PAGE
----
DAVIE, Fla. — Even on the verge of an improbable playoff berth, the Miami Dolphins believe the stench of their one-win season lingers.
Not that they have a problem with that. Underestimating the Dolphins made their remarkable resurgence easier.
“You look at our roster, and nobody scares you,” cornerback Andre Goodman said Monday. “I think everybody thought of us as a 1-15 team, and there was no point in the season where anybody took us seriously.”
Goodman said that’s still the case, even with Miami tied for the AFC East lead at 10-5 with New England. Because the Dolphins hold the tiebreaker advantage, they can clinch the division title and their first playoff berth since 2001 by winning Sunday at the New York Jets.
It’s a big change from a year ago this week, when Bill Parcells was hired as executive vice president of football operations to revive the franchise. Shortly after the season, he began cleaning house and fired coach Cam Cameron.
Now the Dolphins rank among the NFL’s hottest teams, winning four games in a row and eight of their past nine. They’re physical and keep mistakes to a minimum, which fits the Parcells blueprint.
How could such a team still be taken lightly?
“I think teams said, ‘They’re winning some close games, but they’re the same Dolphins. ... It’s just a fluke,”’ Goodman said. “We did go 1-15. You don’t come back from 1-15 and gain respect just because you have a new coaching staff and Bill Parcells is in the front office. And it’s OK that teams view us this way.”
It is tempting to sell short the Dolphins, who have mastered the art of winning close games against bad teams. Including Sunday’s 38-31 victory at Kansas City, they’ve won six times by a touchdown or less, and they’ve beaten only two teams with a winning record: New England and Denver.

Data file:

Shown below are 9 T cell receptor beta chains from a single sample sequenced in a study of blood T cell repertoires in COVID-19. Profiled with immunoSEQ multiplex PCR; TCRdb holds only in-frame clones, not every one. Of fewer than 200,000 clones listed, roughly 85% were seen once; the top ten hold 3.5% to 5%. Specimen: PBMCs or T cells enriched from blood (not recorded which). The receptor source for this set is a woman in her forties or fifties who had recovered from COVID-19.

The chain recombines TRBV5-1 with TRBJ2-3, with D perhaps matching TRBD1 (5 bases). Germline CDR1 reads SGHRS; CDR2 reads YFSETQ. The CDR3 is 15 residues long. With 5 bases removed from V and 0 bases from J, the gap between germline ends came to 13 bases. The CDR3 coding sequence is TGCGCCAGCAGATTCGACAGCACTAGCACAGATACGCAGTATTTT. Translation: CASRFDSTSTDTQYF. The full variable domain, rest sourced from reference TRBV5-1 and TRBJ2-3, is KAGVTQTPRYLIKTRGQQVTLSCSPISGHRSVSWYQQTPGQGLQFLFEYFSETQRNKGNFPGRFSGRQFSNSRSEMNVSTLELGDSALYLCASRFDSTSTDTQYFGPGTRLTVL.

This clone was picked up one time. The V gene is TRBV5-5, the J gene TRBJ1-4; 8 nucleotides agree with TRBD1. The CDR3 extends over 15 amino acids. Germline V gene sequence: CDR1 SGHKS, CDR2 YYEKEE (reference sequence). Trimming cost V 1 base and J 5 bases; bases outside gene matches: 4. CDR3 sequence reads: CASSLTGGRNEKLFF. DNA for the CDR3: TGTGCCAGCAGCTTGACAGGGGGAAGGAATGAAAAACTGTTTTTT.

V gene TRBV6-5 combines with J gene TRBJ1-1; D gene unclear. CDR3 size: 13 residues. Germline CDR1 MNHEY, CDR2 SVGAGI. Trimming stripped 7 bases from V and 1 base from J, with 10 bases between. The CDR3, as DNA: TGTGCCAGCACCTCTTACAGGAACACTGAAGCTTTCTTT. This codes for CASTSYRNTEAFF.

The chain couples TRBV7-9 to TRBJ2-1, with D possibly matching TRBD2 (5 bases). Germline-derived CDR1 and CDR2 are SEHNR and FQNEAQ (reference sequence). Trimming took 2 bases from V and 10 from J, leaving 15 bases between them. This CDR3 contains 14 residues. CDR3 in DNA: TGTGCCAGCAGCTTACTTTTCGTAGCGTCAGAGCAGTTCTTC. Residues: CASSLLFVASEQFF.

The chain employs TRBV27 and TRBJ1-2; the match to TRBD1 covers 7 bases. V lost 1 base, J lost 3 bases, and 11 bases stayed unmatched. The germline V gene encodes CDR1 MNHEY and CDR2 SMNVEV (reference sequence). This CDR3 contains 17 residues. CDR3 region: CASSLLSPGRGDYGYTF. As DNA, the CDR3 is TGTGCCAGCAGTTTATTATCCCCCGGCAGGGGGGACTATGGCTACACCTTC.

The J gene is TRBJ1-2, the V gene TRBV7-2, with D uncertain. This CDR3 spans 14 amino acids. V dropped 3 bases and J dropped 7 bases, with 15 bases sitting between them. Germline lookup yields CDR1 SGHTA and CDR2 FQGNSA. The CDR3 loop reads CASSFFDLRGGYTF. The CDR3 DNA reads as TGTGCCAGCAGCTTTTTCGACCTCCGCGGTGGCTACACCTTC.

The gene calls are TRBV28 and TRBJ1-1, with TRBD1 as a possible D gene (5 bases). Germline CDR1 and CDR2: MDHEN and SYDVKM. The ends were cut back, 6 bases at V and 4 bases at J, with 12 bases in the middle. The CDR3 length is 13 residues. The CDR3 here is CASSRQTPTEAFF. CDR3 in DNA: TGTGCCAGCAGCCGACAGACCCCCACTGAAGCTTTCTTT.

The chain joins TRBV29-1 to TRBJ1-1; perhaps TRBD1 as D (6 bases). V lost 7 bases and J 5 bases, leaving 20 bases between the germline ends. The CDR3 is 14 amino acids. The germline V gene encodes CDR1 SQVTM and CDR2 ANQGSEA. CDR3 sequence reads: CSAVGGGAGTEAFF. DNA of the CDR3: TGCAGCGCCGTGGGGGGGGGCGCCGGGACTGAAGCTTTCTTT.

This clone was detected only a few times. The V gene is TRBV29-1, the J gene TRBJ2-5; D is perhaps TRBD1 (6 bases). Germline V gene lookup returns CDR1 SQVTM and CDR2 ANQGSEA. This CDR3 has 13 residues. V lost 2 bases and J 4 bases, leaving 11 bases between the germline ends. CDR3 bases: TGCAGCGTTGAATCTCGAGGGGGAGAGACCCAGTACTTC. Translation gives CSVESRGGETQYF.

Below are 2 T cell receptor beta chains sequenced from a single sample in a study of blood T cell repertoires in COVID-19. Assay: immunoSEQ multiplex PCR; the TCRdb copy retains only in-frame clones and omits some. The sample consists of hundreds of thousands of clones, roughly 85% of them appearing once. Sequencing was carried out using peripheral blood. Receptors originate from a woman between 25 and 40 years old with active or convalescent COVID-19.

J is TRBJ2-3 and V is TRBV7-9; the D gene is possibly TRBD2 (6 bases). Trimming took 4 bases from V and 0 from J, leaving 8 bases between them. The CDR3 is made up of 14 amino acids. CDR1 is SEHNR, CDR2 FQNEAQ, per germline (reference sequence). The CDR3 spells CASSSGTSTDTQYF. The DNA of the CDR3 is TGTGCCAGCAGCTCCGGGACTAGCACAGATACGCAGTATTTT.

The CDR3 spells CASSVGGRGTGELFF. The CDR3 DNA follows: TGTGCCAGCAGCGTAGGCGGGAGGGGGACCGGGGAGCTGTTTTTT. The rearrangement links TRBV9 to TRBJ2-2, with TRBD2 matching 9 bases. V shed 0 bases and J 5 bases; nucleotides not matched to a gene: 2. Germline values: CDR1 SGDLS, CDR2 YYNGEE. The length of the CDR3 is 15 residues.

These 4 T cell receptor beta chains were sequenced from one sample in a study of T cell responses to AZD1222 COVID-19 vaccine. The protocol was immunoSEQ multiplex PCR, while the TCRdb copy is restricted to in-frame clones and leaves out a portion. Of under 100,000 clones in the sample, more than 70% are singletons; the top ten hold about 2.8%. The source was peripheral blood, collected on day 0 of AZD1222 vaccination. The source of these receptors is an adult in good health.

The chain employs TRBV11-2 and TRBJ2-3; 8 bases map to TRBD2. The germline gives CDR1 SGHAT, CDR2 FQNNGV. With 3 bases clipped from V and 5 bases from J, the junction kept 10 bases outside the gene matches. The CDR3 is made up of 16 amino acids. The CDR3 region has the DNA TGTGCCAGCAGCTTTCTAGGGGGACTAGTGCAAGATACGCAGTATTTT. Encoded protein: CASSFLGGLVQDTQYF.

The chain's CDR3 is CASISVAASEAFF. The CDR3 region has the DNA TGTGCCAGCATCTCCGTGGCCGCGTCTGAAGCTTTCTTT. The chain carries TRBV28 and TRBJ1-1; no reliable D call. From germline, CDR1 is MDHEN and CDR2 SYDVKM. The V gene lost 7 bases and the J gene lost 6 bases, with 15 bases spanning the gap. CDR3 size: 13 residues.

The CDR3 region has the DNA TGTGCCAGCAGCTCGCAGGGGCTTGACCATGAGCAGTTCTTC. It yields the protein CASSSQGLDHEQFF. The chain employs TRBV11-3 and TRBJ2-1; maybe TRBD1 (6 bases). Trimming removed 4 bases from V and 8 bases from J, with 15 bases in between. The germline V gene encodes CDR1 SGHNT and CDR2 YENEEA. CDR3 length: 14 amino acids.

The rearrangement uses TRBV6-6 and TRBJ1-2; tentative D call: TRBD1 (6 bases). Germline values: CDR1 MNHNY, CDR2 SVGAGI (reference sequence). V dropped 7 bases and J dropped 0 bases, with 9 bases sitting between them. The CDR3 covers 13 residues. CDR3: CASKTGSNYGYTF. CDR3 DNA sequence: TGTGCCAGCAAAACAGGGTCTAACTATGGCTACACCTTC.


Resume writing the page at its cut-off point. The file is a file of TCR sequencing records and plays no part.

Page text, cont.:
They’ve outscored the opposition by a grand total of 21 points this season, an underwhelming margin that may help explain why only one Miami player — linebacker Joey Porter — was chosen to start in the Pro Bowl.
Coach Tony Sparano suppressed a smile when asked about any lack of respect.
“Maybe there was some of that, where people still look at you as a 1-15 team, and maybe we’re screwing some things up for them,” he said. “Right now, more and more people have to respect our effort. This team of no stars just goes out in workmanlike fashion and prepares very well.”
The Dolphins are the first team to win 10 games one year after going 1-15, and they’ve done it by saving their best for the fourth quarter. Sunday was the latest example.
With the score tied at 31, Miami mounted an 8 1/2 -minute drive that covered 85 yards for the winning touchdown on a pass from Chad Pennington to Anthony Fasano.
Lack of respect is difficult to document, and opponents have widely praised the Dolphins for their turnaround. The most inflammatory comment was pretty mild — Miami players took umbrage when Baltimore coach John Harbaugh said Cameron did a great job last year “with what he had to work with.”
Are teams skeptical that Sparano has much to work with? Fasano said yes.
“I think that comes from the way we won some of the games this year, thinking maybe it was a fluke,” Fasano said. “But when you win games in the fourth quarter and you are able to close teams out consistently, that shows signs of a good team.”